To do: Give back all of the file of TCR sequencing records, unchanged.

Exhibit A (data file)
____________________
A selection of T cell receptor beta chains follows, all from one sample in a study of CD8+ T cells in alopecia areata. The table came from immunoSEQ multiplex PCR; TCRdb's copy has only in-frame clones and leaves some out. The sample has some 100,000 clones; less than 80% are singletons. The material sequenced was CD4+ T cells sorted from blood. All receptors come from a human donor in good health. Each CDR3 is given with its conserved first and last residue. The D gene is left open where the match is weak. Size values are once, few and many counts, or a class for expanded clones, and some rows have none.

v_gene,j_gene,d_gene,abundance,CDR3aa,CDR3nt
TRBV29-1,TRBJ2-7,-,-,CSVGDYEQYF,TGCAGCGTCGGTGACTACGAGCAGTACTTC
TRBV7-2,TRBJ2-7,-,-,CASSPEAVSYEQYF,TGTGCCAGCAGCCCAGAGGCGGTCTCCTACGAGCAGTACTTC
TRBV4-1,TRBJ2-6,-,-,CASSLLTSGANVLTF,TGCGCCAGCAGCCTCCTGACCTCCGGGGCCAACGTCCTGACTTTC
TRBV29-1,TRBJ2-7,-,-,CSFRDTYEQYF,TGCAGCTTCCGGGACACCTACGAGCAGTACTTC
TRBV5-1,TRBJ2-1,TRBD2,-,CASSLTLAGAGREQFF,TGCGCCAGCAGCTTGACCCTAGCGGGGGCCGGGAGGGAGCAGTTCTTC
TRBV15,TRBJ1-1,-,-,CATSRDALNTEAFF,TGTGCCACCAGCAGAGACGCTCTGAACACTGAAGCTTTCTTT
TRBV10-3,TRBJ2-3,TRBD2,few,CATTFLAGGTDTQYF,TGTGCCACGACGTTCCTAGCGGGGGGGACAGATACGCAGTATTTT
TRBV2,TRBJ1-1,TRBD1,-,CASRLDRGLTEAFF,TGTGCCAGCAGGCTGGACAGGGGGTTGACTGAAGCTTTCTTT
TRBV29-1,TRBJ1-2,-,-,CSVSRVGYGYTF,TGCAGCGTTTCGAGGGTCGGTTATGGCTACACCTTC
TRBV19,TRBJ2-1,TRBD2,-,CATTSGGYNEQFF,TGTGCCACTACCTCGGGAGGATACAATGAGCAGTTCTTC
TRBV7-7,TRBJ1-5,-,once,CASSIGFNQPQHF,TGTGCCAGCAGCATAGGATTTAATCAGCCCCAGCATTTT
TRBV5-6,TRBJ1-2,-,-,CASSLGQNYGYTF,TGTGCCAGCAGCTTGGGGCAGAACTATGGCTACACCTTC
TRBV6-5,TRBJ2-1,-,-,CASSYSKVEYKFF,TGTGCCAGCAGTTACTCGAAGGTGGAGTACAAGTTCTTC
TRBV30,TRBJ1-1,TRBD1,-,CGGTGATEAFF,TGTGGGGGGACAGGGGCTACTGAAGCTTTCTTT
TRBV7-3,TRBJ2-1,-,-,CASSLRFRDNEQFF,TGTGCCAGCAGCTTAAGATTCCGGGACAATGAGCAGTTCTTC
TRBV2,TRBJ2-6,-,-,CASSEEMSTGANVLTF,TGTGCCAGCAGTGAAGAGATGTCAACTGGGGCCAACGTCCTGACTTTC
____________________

A selection of T cell receptor beta chains follows, all from one sample in a study of CD8+ T cells in alopecia areata. The table came from immunoSEQ multiplex PCR; TCRdb's copy has only in-frame clones and leaves some out. The sample has some 100,000 clones; less than 80% are singletons. The material sequenced was CD4+ T cells sorted from blood. All receptors come from a human donor in good health. Each CDR3 is given with its conserved first and last residue. The D gene is left open where the match is weak. Size values are once, few and many counts, or a class for expanded clones, and some rows have none.

v_gene,j_gene,d_gene,abundance,CDR3aa,CDR3nt
TRBV29-1,TRBJ2-7,-,-,CSVGDYEQYF,TGCAGCGTCGGTGACTACGAGCAGTACTTC
TRBV7-2,TRBJ2-7,-,-,CASSPEAVSYEQYF,TGTGCCAGCAGCCCAGAGGCGGTCTCCTACGAGCAGTACTTC
TRBV4-1,TRBJ2-6,-,-,CASSLLTSGANVLTF,TGCGCCAGCAGCCTCCTGACCTCCGGGGCCAACGTCCTGACTTTC
TRBV29-1,TRBJ2-7,-,-,CSFRDTYEQYF,TGCAGCTTCCGGGACACCTACGAGCAGTACTTC
TRBV5-1,TRBJ2-1,TRBD2,-,CASSLTLAGAGREQFF,TGCGCCAGCAGCTTGACCCTAGCGGGGGCCGGGAGGGAGCAGTTCTTC
TRBV15,TRBJ1-1,-,-,CATSRDALNTEAFF,TGTGCCACCAGCAGAGACGCTCTGAACACTGAAGCTTTCTTT
TRBV10-3,TRBJ2-3,TRBD2,few,CATTFLAGGTDTQYF,TGTGCCACGACGTTCCTAGCGGGGGGGACAGATACGCAGTATTTT
TRBV2,TRBJ1-1,TRBD1,-,CASRLDRGLTEAFF,TGTGCCAGCAGGCTGGACAGGGGGTTGACTGAAGCTTTCTTT
TRBV29-1,TRBJ1-2,-,-,CSVSRVGYGYTF,TGCAGCGTTTCGAGGGTCGGTTATGGCTACACCTTC
TRBV19,TRBJ2-1,TRBD2,-,CATTSGGYNEQFF,TGTGCCACTACCTCGGGAGGATACAATGAGCAGTTCTTC
TRBV7-7,TRBJ1-5,-,once,CASSIGFNQPQHF,TGTGCCAGCAGCATAGGATTTAATCAGCCCCAGCATTTT
TRBV5-6,TRBJ1-2,-,-,CASSLGQNYGYTF,TGTGCCAGCAGCTTGGGGCAGAACTATGGCTACACCTTC
TRBV6-5,TRBJ2-1,-,-,CASSYSKVEYKFF,TGTGCCAGCAGTTACTCGAAGGTGGAGTACAAGTTCTTC
TRBV30,TRBJ1-1,TRBD1,-,CGGTGATEAFF,TGTGGGGGGACAGGGGCTACTGAAGCTTTCTTT
TRBV7-3,TRBJ2-1,-,-,CASSLRFRDNEQFF,TGTGCCAGCAGCTTAAGATTCCGGGACAATGAGCAGTTCTTC
TRBV2,TRBJ2-6,-,-,CASSEEMSTGANVLTF,TGTGCCAGCAGTGAAGAGATGTCAACTGGGGCCAACGTCCTGACTTTC